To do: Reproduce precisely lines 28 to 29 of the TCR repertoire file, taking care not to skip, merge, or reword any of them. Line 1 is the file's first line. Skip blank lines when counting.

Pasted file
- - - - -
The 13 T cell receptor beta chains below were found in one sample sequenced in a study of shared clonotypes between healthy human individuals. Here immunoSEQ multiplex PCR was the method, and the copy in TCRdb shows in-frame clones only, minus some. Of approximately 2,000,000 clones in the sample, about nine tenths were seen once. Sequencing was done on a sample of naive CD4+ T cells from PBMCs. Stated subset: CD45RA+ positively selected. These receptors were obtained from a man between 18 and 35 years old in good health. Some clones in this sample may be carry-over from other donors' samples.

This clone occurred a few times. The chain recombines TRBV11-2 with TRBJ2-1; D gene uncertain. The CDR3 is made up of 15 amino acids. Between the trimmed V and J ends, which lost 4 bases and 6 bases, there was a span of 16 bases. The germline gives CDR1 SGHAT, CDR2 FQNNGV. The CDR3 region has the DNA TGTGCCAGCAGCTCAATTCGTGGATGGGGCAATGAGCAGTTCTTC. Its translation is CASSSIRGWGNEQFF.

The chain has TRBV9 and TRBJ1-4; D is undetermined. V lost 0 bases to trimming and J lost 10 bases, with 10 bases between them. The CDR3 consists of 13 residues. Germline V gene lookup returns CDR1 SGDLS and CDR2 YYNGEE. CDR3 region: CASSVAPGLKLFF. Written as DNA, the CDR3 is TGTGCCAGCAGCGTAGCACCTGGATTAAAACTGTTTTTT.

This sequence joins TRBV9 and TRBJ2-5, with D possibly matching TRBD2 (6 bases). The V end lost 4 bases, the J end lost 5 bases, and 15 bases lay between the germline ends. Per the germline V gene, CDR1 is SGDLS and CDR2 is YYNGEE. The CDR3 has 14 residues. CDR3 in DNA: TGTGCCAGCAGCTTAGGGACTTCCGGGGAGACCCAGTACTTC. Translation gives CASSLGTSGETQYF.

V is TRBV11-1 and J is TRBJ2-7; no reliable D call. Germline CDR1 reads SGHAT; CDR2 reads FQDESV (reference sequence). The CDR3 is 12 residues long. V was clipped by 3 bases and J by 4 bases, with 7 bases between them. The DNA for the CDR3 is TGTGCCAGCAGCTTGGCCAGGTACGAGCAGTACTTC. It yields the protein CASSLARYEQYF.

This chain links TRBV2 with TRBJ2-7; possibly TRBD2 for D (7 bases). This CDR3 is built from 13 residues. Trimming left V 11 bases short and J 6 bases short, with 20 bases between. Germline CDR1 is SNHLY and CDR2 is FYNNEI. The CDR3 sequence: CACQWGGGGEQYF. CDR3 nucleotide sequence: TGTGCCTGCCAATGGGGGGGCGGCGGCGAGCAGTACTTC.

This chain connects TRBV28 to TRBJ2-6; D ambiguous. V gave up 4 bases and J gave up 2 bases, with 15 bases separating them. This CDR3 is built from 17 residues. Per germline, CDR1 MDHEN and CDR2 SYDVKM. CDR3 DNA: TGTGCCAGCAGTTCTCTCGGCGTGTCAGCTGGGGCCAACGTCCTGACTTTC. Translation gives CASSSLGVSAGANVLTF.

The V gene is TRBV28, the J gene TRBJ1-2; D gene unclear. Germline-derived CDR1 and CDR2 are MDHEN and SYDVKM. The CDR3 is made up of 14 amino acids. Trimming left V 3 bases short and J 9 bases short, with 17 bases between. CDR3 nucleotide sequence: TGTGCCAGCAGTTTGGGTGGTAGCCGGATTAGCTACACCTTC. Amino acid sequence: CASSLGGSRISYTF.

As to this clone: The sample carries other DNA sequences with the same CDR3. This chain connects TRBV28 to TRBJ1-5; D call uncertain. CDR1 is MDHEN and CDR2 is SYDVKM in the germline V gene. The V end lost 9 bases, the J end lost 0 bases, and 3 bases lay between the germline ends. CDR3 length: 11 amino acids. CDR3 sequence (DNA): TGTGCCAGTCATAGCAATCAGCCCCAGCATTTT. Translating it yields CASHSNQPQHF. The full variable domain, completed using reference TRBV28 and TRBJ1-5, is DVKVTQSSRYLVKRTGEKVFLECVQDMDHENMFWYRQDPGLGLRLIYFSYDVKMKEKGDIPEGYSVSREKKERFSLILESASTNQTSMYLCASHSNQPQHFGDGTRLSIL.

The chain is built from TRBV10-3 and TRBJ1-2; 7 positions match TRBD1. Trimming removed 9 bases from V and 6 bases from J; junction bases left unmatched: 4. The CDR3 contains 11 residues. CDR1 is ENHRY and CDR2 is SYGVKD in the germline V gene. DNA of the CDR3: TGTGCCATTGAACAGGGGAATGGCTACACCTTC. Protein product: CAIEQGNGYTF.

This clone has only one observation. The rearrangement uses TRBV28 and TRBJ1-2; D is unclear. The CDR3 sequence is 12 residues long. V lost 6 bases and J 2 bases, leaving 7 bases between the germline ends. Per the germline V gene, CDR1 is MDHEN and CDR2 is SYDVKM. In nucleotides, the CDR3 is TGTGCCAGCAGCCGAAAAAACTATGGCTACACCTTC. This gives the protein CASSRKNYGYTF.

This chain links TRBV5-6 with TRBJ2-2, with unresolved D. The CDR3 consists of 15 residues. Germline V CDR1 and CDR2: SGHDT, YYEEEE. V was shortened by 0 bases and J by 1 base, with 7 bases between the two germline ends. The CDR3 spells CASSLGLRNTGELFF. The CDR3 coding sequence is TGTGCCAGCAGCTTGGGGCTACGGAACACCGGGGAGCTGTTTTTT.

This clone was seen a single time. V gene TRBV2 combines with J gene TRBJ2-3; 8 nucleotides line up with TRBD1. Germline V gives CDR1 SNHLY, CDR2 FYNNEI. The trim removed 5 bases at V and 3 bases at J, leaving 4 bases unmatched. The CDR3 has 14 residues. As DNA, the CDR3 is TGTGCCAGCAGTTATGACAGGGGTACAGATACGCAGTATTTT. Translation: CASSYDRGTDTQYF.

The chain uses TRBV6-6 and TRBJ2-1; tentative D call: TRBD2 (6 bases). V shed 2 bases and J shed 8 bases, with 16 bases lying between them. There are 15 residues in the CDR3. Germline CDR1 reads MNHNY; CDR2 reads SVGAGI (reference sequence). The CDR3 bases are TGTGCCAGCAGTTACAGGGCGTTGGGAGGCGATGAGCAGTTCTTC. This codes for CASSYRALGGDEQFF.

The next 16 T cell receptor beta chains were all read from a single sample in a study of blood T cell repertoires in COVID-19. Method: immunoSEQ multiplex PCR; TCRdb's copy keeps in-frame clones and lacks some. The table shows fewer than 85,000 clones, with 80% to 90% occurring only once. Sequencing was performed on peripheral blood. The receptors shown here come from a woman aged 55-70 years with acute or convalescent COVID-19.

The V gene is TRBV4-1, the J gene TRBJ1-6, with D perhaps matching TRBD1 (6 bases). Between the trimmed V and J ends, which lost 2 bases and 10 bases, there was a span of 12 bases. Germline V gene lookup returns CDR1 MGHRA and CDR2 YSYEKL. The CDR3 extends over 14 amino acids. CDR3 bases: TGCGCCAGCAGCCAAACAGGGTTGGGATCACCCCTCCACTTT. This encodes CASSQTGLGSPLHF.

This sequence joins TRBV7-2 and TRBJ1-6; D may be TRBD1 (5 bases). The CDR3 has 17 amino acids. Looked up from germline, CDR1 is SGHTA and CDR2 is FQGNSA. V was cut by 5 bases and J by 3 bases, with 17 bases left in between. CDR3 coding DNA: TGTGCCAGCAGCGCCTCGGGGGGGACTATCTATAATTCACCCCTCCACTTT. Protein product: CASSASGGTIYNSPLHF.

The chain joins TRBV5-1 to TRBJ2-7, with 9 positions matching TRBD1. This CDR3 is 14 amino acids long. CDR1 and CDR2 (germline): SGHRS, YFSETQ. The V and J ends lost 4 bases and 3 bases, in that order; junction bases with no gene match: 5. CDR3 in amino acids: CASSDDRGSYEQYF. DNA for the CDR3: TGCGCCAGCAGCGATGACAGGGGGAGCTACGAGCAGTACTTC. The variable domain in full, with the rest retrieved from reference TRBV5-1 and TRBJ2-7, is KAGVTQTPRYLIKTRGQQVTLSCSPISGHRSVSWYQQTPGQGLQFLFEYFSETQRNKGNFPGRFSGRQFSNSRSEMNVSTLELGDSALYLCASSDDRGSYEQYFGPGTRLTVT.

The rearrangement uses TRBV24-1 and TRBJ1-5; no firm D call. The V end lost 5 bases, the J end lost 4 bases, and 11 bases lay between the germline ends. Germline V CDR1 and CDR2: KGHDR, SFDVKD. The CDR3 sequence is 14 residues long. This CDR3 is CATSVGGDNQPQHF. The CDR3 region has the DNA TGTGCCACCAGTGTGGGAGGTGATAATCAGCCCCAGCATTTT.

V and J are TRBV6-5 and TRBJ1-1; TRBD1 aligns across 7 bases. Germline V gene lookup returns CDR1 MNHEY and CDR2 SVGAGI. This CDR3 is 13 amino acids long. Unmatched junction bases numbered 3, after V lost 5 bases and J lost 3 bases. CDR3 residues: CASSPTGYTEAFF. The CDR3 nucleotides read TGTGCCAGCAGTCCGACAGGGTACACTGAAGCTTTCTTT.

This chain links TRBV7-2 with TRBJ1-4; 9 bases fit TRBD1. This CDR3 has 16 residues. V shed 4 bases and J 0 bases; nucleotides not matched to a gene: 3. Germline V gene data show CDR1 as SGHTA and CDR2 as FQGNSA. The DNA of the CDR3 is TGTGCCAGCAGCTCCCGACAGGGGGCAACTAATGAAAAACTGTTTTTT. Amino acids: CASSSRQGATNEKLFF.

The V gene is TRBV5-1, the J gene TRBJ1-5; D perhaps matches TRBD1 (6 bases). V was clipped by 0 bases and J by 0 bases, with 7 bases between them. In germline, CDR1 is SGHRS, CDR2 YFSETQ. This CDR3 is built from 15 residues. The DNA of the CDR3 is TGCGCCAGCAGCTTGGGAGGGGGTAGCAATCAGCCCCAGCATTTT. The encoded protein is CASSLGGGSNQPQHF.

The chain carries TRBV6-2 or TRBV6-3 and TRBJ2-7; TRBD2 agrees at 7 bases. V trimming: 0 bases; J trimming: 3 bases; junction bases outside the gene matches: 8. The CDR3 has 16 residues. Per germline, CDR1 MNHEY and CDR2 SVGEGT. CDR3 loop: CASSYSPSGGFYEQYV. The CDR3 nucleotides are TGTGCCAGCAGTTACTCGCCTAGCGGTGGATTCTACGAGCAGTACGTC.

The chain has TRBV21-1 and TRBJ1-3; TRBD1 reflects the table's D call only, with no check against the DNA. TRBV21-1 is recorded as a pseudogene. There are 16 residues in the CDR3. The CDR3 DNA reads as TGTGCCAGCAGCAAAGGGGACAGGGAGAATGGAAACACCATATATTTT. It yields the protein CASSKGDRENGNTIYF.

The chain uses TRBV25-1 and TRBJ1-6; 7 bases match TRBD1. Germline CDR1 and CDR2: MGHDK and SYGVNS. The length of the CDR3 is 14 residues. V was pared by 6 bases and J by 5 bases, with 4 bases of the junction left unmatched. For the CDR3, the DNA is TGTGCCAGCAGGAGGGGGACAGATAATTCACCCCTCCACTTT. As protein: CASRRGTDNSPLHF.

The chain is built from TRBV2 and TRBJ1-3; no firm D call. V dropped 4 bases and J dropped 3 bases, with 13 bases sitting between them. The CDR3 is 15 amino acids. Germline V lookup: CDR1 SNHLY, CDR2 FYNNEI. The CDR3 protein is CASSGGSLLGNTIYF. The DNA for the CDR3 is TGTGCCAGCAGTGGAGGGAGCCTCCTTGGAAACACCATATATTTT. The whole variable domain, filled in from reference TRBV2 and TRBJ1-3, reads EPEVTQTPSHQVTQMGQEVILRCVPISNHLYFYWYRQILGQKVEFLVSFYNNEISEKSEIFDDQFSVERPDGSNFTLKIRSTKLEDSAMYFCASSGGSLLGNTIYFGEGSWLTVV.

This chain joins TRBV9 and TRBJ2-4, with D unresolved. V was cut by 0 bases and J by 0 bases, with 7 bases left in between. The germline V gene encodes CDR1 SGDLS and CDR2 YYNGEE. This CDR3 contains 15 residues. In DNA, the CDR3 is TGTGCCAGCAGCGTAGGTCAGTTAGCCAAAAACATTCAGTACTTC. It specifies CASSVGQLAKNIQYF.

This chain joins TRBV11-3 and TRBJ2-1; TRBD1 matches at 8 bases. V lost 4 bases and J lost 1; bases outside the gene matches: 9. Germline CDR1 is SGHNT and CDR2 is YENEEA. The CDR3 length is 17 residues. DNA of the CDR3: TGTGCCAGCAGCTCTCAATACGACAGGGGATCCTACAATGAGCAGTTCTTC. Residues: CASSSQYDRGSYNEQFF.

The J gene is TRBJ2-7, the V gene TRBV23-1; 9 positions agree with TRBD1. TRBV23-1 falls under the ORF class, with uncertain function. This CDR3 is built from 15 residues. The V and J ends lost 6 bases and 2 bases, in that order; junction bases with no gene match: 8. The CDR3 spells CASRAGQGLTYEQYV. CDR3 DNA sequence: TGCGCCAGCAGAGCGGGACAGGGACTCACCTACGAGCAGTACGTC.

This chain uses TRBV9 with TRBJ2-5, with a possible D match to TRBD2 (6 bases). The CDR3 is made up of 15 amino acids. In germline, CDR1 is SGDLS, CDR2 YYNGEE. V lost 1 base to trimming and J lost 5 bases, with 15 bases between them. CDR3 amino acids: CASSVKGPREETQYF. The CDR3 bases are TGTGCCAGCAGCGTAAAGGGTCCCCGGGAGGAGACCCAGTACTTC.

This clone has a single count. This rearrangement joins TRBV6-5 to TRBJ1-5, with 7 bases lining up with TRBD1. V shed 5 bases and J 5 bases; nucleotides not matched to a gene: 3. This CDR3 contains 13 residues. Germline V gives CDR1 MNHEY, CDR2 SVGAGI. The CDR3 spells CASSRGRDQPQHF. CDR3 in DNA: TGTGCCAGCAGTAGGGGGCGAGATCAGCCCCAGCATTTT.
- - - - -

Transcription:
This chain joins TRBV11-3 and TRBJ2-1; TRBD1 matches at 8 bases. V lost 4 bases and J lost 1; bases outside the gene matches: 9. Germline CDR1 is SGHNT and CDR2 is YENEEA. The CDR3 length is 17 residues. DNA of the CDR3: TGTGCCAGCAGCTCTCAATACGACAGGGGATCCTACAATGAGCAGTTCTTC. Residues: CASSSQYDRGSYNEQFF.

The J gene is TRBJ2-7, the V gene TRBV23-1; 9 positions agree with TRBD1. TRBV23-1 falls under the ORF class, with uncertain function. This CDR3 is built from 15 residues. The V and J ends lost 6 bases and 2 bases, in that order; junction bases with no gene match: 8. The CDR3 spells CASRAGQGLTYEQYV. CDR3 DNA sequence: TGCGCCAGCAGAGCGGGACAGGGACTCACCTACGAGCAGTACGTC.